HISTORY. Obtain an obstetric history. Determine the date of the last menstrual period to calculate the estimated day of delivery and gestational age of the infant. Inquire about alcohol, tobacco, and drug usage, and any trauma or abuse situations during pregnancy. Ask the patient to describe the onset of bleeding (the circumstances, amount, and presence of pain). When obtaining a history from a patient with an abruption, recognize that it is possible for her to be disoriented from blood loss and/or cocaine or other drug usage. Generally, patients have one of the risk factors, but sometimes no clear precursor is identifiable.
PHYSICAL EXAMINATION. Assess the amount and character of vaginal bleeding; blood is often dark red in color, and the amount may vary, depending on the location of abruption. Palpate the uterus; patients complain of uterine tenderness and abdominal/back pain. The fundus is woodlike, and poor resting tone can be noted. With a mild placental separation, contractions are usually of normal frequency, intensity, and duration. If the abruption is more severe, strong, erratic contractions occur. Assess for signs of concealed hemorrhage: slight or absent vaginal bleeding; an increase in fundal height; a rigid, boardlike abdomen; poor resting tone; constant abdominal pain; and late decelerations or decreased variability of the fetal heart rate. A vaginal exam should not be done until an ultrasound is performed to rule out placenta previa.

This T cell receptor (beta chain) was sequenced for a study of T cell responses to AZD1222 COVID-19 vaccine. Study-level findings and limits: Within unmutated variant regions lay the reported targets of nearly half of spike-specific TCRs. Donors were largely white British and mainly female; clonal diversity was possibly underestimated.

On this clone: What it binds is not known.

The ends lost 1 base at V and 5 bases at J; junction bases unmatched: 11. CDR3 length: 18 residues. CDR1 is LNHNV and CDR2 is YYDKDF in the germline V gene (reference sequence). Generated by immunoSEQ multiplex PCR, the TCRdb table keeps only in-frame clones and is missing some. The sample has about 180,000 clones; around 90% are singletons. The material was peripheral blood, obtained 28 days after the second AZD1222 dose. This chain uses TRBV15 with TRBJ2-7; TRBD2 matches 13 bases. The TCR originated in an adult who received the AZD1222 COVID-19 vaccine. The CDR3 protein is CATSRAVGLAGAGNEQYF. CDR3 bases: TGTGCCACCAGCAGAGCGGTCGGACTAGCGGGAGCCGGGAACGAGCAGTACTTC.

Using electronic fetal monitoring, determine the baseline fetal heart rate and presence or absence of accelerations, decelerations, and variability. At times, persistent uterine hypertonus is noted with an elevated baseline resting tone of 20 to 25 mm Hg. Ask the patient if she feels the fetal movement. Fetal position and presentation can be assessed by Leopold's maneuvers. Assess the contraction status, and view the fetal monitor strip to note the frequency and duration of contractions. Throughout labor, monitor the patient's bleeding, vital signs, color, urine output, level of consciousness, uterine resting tone and contractions, and cervical dilation. If placenta previa has been ruled out, perform sterile vaginal exams to determine the progress of labor. Assess the patient's abdominal girth hourly by placing a tape measure at the level of the umbilicus. Maintain continuous fetal monitoring.
PSYCHOSOCIAL. Assess the patient's understanding of the situation and also the significant other's degree of anxiety, coping ability, and willingness to support the patient.
General Comments: Abruptio placentae is diagnosed based on the clinical symptoms, and the diagnosis is confirmed after delivery by examining the placenta.
Pelvic ultrasound Placenta is visualized in None; ultrasound is used If the placenta is in the lower the fundus of the uterus to rule out a previa uterine segment, a previa
(not an abruption) exists
Other Tests: Complete blood count (CBC); coagulation studies; type and crossmatch; nonstress test and biophysical profile are done to assess fetal well-being
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